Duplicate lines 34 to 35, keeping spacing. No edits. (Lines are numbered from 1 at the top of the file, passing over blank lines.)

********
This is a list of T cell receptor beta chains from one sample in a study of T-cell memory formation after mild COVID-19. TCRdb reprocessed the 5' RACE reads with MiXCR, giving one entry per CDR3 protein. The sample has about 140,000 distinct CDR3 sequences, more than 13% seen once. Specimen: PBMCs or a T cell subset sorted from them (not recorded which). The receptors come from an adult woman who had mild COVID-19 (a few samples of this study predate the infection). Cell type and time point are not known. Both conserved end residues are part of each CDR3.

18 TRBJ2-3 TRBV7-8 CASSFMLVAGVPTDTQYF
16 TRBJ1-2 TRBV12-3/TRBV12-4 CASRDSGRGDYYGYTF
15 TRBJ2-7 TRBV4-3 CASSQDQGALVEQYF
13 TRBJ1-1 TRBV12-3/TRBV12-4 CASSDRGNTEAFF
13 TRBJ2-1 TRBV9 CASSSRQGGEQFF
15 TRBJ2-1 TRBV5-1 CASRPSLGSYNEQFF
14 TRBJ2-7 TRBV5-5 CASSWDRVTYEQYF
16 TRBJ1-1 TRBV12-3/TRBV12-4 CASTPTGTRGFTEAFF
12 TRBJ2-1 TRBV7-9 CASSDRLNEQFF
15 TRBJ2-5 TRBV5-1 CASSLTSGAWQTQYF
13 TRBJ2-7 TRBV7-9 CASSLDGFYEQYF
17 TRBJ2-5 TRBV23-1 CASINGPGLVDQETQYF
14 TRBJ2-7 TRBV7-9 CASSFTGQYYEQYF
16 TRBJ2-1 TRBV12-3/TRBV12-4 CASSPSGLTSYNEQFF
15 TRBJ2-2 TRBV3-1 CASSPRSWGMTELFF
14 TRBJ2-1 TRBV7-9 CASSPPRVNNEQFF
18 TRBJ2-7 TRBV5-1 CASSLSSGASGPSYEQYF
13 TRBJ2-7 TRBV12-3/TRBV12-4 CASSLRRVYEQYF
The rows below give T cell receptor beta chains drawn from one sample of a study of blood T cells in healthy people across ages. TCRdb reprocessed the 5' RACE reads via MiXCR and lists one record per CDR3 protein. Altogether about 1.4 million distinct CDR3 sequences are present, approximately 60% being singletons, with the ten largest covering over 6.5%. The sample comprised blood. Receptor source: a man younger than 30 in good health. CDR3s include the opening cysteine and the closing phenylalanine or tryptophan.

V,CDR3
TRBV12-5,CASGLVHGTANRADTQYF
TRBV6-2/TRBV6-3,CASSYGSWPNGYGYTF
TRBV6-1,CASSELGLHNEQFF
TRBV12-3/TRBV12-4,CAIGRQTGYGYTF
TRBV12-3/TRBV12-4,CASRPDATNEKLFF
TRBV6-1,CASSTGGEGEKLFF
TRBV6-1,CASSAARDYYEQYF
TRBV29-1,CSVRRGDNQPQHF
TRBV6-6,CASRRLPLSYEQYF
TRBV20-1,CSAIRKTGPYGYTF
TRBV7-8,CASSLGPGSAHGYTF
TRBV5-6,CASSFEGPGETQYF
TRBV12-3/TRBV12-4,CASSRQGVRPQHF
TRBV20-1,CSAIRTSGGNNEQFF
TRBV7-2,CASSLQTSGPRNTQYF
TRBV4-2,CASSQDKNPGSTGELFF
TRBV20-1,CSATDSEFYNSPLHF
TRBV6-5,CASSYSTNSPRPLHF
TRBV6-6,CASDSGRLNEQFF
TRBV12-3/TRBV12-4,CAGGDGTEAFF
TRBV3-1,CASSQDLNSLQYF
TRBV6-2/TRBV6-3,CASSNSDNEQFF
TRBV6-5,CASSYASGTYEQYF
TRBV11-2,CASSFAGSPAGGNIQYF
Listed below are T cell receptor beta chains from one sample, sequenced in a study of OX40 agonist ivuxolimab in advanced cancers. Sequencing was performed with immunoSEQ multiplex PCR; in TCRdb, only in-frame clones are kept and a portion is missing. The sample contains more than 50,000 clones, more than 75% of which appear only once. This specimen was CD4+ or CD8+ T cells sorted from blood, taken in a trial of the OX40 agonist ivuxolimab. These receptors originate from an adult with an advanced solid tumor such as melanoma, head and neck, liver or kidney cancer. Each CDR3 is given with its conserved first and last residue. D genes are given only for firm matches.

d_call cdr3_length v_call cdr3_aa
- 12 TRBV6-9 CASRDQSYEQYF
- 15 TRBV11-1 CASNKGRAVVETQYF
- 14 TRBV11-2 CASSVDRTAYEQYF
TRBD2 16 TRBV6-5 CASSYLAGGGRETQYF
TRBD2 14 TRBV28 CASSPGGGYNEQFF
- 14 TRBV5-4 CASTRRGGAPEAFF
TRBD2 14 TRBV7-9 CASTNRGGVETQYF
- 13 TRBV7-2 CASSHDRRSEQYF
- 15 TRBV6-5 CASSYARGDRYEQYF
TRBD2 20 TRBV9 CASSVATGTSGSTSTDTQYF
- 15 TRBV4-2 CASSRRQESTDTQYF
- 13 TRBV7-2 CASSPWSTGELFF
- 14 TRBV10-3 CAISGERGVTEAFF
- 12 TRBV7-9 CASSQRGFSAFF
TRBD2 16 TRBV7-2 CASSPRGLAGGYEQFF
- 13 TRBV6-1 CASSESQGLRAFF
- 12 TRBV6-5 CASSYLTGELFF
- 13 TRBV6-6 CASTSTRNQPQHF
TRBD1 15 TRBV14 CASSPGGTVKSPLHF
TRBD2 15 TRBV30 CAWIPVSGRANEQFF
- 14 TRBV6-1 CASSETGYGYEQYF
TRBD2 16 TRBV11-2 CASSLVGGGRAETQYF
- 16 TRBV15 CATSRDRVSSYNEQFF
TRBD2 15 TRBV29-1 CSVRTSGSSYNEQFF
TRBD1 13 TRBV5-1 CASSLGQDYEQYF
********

TRBV12-3/TRBV12-4,CASSRQGVRPQHF
TRBV20-1,CSAIRTSGGNNEQFF